Summation: Unrealistic battle scenes using non-period weapons
Rating: 3 out of 5
If there is one thing I cannot abide about historical re-enactments is when they are phoney. In this case they were phoney in every sense of the word from the use of the same non-period tanks to represent both the German & the American tanks. Furthermore the battle drills of the Germans in their attack on the Americans in Tunisia displayed an amateurish attempt at non-martial tactics. Underwhelming & unconvincing.
This detracted from an otherwise excellent portrayal of the dramatis persona viz the bloody minded but historically literate Patton. The treatment of the effective, unpretentious but uninspiring Omar Bradley was also superb. The rivalry between Patton & Montgomery is well re-enacted. It displays the eccentric Montie as a vain pompous person but true to life.
The demise of Patton’s career due to the slapping on a shell-shocked soldier in Sicily shows the weakness of his character which would not tolerate weakness. Patton’s sense of destiny combined with a driven personality resulted in this career limiting action.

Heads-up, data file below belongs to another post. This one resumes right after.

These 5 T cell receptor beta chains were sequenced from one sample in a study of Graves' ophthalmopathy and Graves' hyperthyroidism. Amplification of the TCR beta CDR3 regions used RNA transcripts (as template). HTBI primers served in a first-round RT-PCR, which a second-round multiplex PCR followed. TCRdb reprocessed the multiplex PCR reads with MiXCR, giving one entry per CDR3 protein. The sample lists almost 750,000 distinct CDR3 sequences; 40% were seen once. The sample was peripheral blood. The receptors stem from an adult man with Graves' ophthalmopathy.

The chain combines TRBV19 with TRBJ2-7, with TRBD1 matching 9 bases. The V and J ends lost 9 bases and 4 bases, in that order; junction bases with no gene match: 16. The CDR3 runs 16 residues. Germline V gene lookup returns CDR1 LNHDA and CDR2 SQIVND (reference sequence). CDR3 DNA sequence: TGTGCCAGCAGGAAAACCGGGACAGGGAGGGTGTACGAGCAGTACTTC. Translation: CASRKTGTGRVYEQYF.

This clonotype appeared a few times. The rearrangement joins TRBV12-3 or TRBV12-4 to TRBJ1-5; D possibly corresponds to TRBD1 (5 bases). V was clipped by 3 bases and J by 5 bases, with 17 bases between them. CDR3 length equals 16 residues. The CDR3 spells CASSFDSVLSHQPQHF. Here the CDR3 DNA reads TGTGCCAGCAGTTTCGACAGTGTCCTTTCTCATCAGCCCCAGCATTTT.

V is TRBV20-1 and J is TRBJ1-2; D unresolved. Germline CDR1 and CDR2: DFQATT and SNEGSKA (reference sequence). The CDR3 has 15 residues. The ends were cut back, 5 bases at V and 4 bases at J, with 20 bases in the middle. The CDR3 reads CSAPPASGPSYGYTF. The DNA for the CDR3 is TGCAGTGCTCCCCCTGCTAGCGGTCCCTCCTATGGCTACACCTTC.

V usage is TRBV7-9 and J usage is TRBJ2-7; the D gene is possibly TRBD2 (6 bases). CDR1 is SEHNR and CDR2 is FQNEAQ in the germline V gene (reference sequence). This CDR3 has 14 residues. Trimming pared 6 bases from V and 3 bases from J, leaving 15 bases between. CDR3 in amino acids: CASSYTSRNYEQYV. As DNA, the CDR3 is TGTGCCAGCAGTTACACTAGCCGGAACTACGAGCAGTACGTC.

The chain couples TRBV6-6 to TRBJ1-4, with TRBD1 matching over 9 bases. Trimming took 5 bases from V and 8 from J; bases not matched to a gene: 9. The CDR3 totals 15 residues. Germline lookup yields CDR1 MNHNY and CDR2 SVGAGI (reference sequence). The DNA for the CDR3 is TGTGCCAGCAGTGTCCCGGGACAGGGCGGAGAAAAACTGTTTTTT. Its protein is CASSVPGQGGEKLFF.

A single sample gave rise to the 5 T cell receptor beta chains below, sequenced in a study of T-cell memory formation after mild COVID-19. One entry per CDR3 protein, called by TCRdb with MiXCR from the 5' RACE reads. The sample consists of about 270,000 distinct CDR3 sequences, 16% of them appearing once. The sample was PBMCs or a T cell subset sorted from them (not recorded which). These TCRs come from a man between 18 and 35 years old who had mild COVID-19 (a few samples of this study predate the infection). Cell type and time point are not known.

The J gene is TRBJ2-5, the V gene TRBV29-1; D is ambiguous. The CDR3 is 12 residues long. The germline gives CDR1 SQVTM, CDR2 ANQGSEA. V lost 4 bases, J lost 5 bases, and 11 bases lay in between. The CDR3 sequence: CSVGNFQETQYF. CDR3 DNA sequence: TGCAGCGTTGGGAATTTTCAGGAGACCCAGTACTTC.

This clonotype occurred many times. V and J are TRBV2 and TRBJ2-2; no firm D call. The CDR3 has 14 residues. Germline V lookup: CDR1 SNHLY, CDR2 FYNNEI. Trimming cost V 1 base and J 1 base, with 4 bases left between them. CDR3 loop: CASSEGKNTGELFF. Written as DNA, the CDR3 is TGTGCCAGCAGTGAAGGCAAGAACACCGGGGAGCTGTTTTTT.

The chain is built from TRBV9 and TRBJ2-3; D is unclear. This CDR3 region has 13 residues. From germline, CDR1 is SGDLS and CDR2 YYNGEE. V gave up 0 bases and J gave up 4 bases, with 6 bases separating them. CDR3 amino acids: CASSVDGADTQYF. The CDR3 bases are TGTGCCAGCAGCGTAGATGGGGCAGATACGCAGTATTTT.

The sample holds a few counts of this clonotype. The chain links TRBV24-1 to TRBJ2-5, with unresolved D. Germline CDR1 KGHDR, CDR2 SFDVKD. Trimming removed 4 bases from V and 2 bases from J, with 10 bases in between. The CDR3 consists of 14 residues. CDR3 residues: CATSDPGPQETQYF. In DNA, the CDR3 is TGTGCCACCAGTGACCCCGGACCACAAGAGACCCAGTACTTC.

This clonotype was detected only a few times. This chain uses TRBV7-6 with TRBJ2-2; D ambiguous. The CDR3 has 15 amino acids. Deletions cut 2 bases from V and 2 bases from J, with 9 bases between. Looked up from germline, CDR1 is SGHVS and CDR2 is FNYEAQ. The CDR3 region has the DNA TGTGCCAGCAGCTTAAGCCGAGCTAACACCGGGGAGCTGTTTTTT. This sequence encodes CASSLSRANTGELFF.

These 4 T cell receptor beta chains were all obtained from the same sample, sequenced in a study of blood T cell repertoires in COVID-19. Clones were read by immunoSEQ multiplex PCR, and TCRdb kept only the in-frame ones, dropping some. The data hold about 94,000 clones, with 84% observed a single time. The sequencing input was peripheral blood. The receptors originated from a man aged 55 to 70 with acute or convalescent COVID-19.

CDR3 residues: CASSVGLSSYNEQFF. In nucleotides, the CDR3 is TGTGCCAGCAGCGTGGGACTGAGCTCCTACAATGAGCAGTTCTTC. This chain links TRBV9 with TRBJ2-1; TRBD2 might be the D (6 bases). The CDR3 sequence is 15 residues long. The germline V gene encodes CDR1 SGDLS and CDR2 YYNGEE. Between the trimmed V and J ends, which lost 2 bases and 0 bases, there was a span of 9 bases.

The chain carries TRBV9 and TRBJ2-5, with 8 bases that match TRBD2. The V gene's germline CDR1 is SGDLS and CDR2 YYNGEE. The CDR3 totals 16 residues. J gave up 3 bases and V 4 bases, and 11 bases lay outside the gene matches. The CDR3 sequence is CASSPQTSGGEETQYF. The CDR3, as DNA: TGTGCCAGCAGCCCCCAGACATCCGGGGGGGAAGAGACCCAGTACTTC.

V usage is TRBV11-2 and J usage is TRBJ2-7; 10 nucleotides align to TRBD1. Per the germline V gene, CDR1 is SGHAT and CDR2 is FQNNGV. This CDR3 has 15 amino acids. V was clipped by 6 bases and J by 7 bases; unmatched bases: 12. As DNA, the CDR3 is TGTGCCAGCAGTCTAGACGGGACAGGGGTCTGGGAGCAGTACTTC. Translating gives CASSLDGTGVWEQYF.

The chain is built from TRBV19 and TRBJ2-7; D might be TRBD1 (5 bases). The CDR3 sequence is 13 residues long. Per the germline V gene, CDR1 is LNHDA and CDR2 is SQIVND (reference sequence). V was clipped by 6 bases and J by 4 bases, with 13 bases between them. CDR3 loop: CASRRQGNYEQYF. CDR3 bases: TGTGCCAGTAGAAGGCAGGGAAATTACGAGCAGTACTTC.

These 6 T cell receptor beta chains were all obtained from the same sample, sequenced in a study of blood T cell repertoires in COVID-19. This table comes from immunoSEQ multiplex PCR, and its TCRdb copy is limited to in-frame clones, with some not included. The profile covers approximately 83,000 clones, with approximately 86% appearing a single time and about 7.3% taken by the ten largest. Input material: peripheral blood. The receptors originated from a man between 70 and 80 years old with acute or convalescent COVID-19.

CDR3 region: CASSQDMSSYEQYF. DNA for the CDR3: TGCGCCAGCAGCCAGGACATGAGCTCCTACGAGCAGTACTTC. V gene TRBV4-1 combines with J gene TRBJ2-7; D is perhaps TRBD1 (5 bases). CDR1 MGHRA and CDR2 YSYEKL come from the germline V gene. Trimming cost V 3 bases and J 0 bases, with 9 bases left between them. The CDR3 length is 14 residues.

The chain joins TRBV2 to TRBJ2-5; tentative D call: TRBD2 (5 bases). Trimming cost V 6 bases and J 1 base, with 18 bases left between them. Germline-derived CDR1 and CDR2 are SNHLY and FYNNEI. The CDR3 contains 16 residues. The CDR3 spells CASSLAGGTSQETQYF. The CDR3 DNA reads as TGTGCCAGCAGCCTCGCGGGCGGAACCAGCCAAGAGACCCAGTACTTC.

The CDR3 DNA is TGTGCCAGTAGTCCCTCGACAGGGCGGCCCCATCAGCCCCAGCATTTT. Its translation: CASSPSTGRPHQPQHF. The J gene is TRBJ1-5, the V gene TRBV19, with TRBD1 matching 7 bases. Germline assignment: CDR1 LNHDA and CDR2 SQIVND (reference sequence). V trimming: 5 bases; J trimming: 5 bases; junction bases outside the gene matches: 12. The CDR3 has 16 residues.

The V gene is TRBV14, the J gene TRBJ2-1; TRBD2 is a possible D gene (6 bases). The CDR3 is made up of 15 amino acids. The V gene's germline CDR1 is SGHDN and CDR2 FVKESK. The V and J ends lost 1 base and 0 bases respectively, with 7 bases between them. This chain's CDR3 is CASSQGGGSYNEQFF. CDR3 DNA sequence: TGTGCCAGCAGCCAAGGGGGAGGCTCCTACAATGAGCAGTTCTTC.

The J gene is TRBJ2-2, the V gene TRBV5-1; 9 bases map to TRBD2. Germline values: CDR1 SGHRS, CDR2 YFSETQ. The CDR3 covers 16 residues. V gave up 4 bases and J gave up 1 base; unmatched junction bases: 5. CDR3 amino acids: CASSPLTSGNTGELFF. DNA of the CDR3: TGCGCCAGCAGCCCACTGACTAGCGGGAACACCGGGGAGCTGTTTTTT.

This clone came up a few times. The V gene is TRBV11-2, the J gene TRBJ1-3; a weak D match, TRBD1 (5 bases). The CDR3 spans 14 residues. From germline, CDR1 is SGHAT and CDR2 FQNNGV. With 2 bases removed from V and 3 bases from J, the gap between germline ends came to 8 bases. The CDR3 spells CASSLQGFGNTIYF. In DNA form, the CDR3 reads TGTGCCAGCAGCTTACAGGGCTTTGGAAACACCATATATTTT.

On eventually being re-appointed to active command in France in 1944, his commanding officer was none other than Omar Bradley himself. It was probably only Patton’s desire for martial glamour & glory just as the ancient Achilles once did, that overcame his natural dislike for this situation
Another irritating aspect of this Blu-ray edition was the inclusion of the words INTERMISSION in the video. How unprofessional? Again another irritation.
The final death of Patton is not dealt with in the video despite it occurring in Germany at the war’s end. An American truck driver overtaking on a blind corner smashed into Patton’s jeep, severely injuring him. Patton died a week later. Instead the movie alludes to this collision by showing a wagon slide back almost killing Patton. Again another question arises. Why not show the real thing instead of an historical inaccuracy?
Apart from the poor & unconvincing battle scenes, the character portrayals are accurate & provide one a sense of the man. A movie on his bête noir Montgomery or the unpretentious Bradley would be insipid in comparison. Patton revelled in the ideal of his destiny in the martial sense & it is that otherworldly quality, destroyed on the fields of the Somme in WW1 which make Patton an interesting person.
My hope is that the eventual remake of this all-too-human drama will ultimately not only accurately portray Patton & his contemporaries but also portray the battle scenes more realistically.